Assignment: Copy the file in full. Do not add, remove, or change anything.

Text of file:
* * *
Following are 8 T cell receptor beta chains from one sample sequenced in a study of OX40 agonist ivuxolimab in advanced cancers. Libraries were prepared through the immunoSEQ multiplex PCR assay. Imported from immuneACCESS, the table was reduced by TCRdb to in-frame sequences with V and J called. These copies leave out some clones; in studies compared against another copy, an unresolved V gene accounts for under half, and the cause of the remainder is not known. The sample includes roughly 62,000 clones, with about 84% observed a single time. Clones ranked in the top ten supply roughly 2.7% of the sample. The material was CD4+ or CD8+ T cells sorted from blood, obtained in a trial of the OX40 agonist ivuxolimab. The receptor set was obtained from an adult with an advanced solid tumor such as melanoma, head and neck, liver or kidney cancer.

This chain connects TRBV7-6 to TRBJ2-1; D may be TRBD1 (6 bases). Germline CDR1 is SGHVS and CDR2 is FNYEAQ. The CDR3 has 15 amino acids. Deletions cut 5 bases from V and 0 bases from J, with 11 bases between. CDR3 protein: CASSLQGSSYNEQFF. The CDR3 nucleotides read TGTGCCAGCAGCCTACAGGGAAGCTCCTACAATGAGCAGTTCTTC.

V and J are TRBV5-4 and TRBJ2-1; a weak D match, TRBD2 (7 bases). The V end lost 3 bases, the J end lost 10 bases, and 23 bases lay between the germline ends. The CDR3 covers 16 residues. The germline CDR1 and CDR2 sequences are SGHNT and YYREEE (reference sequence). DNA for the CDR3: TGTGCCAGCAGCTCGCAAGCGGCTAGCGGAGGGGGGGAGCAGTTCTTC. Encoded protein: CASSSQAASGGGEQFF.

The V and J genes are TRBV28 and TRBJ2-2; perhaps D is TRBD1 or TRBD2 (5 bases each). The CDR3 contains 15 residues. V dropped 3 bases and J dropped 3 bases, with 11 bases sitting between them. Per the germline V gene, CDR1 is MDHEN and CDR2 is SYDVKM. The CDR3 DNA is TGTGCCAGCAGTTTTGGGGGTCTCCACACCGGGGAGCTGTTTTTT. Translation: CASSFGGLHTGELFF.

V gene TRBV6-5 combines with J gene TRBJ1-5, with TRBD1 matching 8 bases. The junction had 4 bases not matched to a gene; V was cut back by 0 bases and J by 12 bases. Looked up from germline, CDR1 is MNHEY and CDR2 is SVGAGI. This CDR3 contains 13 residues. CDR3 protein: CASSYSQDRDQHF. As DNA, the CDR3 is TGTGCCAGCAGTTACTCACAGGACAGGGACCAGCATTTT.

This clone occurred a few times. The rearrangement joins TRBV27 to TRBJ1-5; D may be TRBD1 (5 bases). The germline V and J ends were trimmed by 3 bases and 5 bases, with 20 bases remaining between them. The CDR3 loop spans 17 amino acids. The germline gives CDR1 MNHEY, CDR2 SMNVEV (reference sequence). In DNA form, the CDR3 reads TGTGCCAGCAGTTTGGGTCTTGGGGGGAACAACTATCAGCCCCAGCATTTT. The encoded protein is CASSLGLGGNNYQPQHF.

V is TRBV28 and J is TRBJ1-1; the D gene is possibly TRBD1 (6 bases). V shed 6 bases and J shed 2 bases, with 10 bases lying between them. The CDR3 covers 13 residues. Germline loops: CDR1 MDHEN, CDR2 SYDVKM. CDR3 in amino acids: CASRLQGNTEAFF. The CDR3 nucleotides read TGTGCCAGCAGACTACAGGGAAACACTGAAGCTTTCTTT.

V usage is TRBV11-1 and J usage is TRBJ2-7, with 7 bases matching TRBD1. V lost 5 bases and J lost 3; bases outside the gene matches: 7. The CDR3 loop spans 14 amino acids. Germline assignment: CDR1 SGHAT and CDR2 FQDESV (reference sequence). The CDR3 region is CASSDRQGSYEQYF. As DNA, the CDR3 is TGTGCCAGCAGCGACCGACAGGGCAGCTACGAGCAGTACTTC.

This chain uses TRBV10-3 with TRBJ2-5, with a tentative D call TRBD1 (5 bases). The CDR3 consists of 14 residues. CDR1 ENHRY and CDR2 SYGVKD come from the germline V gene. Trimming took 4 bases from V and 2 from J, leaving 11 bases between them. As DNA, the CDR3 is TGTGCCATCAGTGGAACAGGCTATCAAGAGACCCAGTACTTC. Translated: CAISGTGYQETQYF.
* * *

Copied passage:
Following are 8 T cell receptor beta chains from one sample sequenced in a study of OX40 agonist ivuxolimab in advanced cancers. Libraries were prepared through the immunoSEQ multiplex PCR assay. Imported from immuneACCESS, the table was reduced by TCRdb to in-frame sequences with V and J called. These copies leave out some clones; in studies compared against another copy, an unresolved V gene accounts for under half, and the cause of the remainder is not known. The sample includes roughly 62,000 clones, with about 84% observed a single time. Clones ranked in the top ten supply roughly 2.7% of the sample. The material was CD4+ or CD8+ T cells sorted from blood, obtained in a trial of the OX40 agonist ivuxolimab. The receptor set was obtained from an adult with an advanced solid tumor such as melanoma, head and neck, liver or kidney cancer.

This chain connects TRBV7-6 to TRBJ2-1; D may be TRBD1 (6 bases). Germline CDR1 is SGHVS and CDR2 is FNYEAQ. The CDR3 has 15 amino acids. Deletions cut 5 bases from V and 0 bases from J, with 11 bases between. CDR3 protein: CASSLQGSSYNEQFF. The CDR3 nucleotides read TGTGCCAGCAGCCTACAGGGAAGCTCCTACAATGAGCAGTTCTTC.

V and J are TRBV5-4 and TRBJ2-1; a weak D match, TRBD2 (7 bases). The V end lost 3 bases, the J end lost 10 bases, and 23 bases lay between the germline ends. The CDR3 covers 16 residues. The germline CDR1 and CDR2 sequences are SGHNT and YYREEE (reference sequence). DNA for the CDR3: TGTGCCAGCAGCTCGCAAGCGGCTAGCGGAGGGGGGGAGCAGTTCTTC. Encoded protein: CASSSQAASGGGEQFF.

The V and J genes are TRBV28 and TRBJ2-2; perhaps D is TRBD1 or TRBD2 (5 bases each). The CDR3 contains 15 residues. V dropped 3 bases and J dropped 3 bases, with 11 bases sitting between them. Per the germline V gene, CDR1 is MDHEN and CDR2 is SYDVKM. The CDR3 DNA is TGTGCCAGCAGTTTTGGGGGTCTCCACACCGGGGAGCTGTTTTTT. Translation: CASSFGGLHTGELFF.

V gene TRBV6-5 combines with J gene TRBJ1-5, with TRBD1 matching 8 bases. The junction had 4 bases not matched to a gene; V was cut back by 0 bases and J by 12 bases. Looked up from germline, CDR1 is MNHEY and CDR2 is SVGAGI. This CDR3 contains 13 residues. CDR3 protein: CASSYSQDRDQHF. As DNA, the CDR3 is TGTGCCAGCAGTTACTCACAGGACAGGGACCAGCATTTT.

This clone occurred a few times. The rearrangement joins TRBV27 to TRBJ1-5; D may be TRBD1 (5 bases). The germline V and J ends were trimmed by 3 bases and 5 bases, with 20 bases remaining between them. The CDR3 loop spans 17 amino acids. The germline gives CDR1 MNHEY, CDR2 SMNVEV (reference sequence). In DNA form, the CDR3 reads TGTGCCAGCAGTTTGGGTCTTGGGGGGAACAACTATCAGCCCCAGCATTTT. The encoded protein is CASSLGLGGNNYQPQHF.

V is TRBV28 and J is TRBJ1-1; the D gene is possibly TRBD1 (6 bases). V shed 6 bases and J shed 2 bases, with 10 bases lying between them. The CDR3 covers 13 residues. Germline loops: CDR1 MDHEN, CDR2 SYDVKM. CDR3 in amino acids: CASRLQGNTEAFF. The CDR3 nucleotides read TGTGCCAGCAGACTACAGGGAAACACTGAAGCTTTCTTT.

V usage is TRBV11-1 and J usage is TRBJ2-7, with 7 bases matching TRBD1. V lost 5 bases and J lost 3; bases outside the gene matches: 7. The CDR3 loop spans 14 amino acids. Germline assignment: CDR1 SGHAT and CDR2 FQDESV (reference sequence). The CDR3 region is CASSDRQGSYEQYF. As DNA, the CDR3 is TGTGCCAGCAGCGACCGACAGGGCAGCTACGAGCAGTACTTC.

This chain uses TRBV10-3 with TRBJ2-5, with a tentative D call TRBD1 (5 bases). The CDR3 consists of 14 residues. CDR1 ENHRY and CDR2 SYGVKD come from the germline V gene. Trimming took 4 bases from V and 2 from J, leaving 11 bases between them. As DNA, the CDR3 is TGTGCCATCAGTGGAACAGGCTATCAAGAGACCCAGTACTTC. Translated: CAISGTGYQETQYF.